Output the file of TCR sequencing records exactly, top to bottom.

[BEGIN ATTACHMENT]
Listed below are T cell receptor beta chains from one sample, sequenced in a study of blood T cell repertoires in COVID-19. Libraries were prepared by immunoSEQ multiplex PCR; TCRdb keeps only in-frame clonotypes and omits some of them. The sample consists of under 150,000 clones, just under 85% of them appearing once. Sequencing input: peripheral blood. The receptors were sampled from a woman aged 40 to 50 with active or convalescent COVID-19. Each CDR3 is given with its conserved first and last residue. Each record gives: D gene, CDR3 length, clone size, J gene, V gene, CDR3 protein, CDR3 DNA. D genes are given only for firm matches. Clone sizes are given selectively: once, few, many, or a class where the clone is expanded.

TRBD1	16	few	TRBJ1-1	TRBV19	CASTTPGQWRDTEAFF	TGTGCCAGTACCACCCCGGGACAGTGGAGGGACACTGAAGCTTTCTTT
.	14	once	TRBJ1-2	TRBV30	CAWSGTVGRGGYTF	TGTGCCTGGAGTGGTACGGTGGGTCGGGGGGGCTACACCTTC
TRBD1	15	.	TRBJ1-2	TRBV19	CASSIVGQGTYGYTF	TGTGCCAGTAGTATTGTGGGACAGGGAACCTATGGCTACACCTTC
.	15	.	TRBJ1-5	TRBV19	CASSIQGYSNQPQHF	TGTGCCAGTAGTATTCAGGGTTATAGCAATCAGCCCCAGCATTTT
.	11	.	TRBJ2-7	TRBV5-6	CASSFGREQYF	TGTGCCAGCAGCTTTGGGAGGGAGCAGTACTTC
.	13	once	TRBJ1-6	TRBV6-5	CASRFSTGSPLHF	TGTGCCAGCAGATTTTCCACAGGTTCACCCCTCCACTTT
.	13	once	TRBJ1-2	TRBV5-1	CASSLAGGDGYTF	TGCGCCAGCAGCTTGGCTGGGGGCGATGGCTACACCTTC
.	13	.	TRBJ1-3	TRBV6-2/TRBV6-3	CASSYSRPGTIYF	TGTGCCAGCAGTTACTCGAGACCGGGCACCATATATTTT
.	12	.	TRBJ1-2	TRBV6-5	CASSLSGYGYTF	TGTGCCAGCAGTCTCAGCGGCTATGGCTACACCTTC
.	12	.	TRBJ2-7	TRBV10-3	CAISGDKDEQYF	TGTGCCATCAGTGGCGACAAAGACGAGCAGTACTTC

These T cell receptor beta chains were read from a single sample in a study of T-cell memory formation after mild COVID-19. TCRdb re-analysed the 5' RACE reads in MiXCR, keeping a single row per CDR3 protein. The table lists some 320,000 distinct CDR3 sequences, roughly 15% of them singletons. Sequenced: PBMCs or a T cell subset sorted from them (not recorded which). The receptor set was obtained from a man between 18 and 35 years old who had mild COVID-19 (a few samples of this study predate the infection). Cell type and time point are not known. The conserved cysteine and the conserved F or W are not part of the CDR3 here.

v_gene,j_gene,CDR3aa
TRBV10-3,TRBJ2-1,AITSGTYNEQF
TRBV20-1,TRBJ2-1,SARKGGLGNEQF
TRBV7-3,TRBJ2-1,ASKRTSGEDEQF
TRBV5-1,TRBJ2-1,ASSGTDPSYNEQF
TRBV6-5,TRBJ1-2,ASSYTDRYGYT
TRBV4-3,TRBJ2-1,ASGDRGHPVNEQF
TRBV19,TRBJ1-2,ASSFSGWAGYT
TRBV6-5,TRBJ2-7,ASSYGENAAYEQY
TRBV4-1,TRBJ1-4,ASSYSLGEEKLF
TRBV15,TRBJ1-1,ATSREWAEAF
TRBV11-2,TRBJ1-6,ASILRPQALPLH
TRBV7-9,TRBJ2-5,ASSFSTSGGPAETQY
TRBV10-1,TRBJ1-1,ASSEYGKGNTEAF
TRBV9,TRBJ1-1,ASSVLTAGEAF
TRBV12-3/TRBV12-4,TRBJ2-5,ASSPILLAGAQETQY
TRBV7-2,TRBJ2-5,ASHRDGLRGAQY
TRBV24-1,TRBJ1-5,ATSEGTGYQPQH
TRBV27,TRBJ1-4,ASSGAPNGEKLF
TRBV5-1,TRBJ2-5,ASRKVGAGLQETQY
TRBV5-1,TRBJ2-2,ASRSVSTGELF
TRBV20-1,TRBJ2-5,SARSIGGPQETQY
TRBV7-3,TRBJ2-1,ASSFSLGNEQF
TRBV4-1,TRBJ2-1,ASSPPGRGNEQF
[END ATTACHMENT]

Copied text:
Listed below are T cell receptor beta chains from one sample, sequenced in a study of blood T cell repertoires in COVID-19. Libraries were prepared by immunoSEQ multiplex PCR; TCRdb keeps only in-frame clonotypes and omits some of them. The sample consists of under 150,000 clones, just under 85% of them appearing once. Sequencing input: peripheral blood. The receptors were sampled from a woman aged 40 to 50 with active or convalescent COVID-19. Each CDR3 is given with its conserved first and last residue. Each record gives: D gene, CDR3 length, clone size, J gene, V gene, CDR3 protein, CDR3 DNA. D genes are given only for firm matches. Clone sizes are given selectively: once, few, many, or a class where the clone is expanded.

TRBD1	16	few	TRBJ1-1	TRBV19	CASTTPGQWRDTEAFF	TGTGCCAGTACCACCCCGGGACAGTGGAGGGACACTGAAGCTTTCTTT
.	14	once	TRBJ1-2	TRBV30	CAWSGTVGRGGYTF	TGTGCCTGGAGTGGTACGGTGGGTCGGGGGGGCTACACCTTC
TRBD1	15	.	TRBJ1-2	TRBV19	CASSIVGQGTYGYTF	TGTGCCAGTAGTATTGTGGGACAGGGAACCTATGGCTACACCTTC
.	15	.	TRBJ1-5	TRBV19	CASSIQGYSNQPQHF	TGTGCCAGTAGTATTCAGGGTTATAGCAATCAGCCCCAGCATTTT
.	11	.	TRBJ2-7	TRBV5-6	CASSFGREQYF	TGTGCCAGCAGCTTTGGGAGGGAGCAGTACTTC
.	13	once	TRBJ1-6	TRBV6-5	CASRFSTGSPLHF	TGTGCCAGCAGATTTTCCACAGGTTCACCCCTCCACTTT
.	13	once	TRBJ1-2	TRBV5-1	CASSLAGGDGYTF	TGCGCCAGCAGCTTGGCTGGGGGCGATGGCTACACCTTC
.	13	.	TRBJ1-3	TRBV6-2/TRBV6-3	CASSYSRPGTIYF	TGTGCCAGCAGTTACTCGAGACCGGGCACCATATATTTT
.	12	.	TRBJ1-2	TRBV6-5	CASSLSGYGYTF	TGTGCCAGCAGTCTCAGCGGCTATGGCTACACCTTC
.	12	.	TRBJ2-7	TRBV10-3	CAISGDKDEQYF	TGTGCCATCAGTGGCGACAAAGACGAGCAGTACTTC

These T cell receptor beta chains were read from a single sample in a study of T-cell memory formation after mild COVID-19. TCRdb re-analysed the 5' RACE reads in MiXCR, keeping a single row per CDR3 protein. The table lists some 320,000 distinct CDR3 sequences, roughly 15% of them singletons. Sequenced: PBMCs or a T cell subset sorted from them (not recorded which). The receptor set was obtained from a man between 18 and 35 years old who had mild COVID-19 (a few samples of this study predate the infection). Cell type and time point are not known. The conserved cysteine and the conserved F or W are not part of the CDR3 here.

v_gene,j_gene,CDR3aa
TRBV10-3,TRBJ2-1,AITSGTYNEQF
TRBV20-1,TRBJ2-1,SARKGGLGNEQF
TRBV7-3,TRBJ2-1,ASKRTSGEDEQF
TRBV5-1,TRBJ2-1,ASSGTDPSYNEQF
TRBV6-5,TRBJ1-2,ASSYTDRYGYT
TRBV4-3,TRBJ2-1,ASGDRGHPVNEQF
TRBV19,TRBJ1-2,ASSFSGWAGYT
TRBV6-5,TRBJ2-7,ASSYGENAAYEQY
TRBV4-1,TRBJ1-4,ASSYSLGEEKLF
TRBV15,TRBJ1-1,ATSREWAEAF
TRBV11-2,TRBJ1-6,ASILRPQALPLH
TRBV7-9,TRBJ2-5,ASSFSTSGGPAETQY
TRBV10-1,TRBJ1-1,ASSEYGKGNTEAF
TRBV9,TRBJ1-1,ASSVLTAGEAF
TRBV12-3/TRBV12-4,TRBJ2-5,ASSPILLAGAQETQY
TRBV7-2,TRBJ2-5,ASHRDGLRGAQY
TRBV24-1,TRBJ1-5,ATSEGTGYQPQH
TRBV27,TRBJ1-4,ASSGAPNGEKLF
TRBV5-1,TRBJ2-5,ASRKVGAGLQETQY
TRBV5-1,TRBJ2-2,ASRSVSTGELF
TRBV20-1,TRBJ2-5,SARSIGGPQETQY
TRBV7-3,TRBJ2-1,ASSFSLGNEQF
TRBV4-1,TRBJ2-1,ASSPPGRGNEQF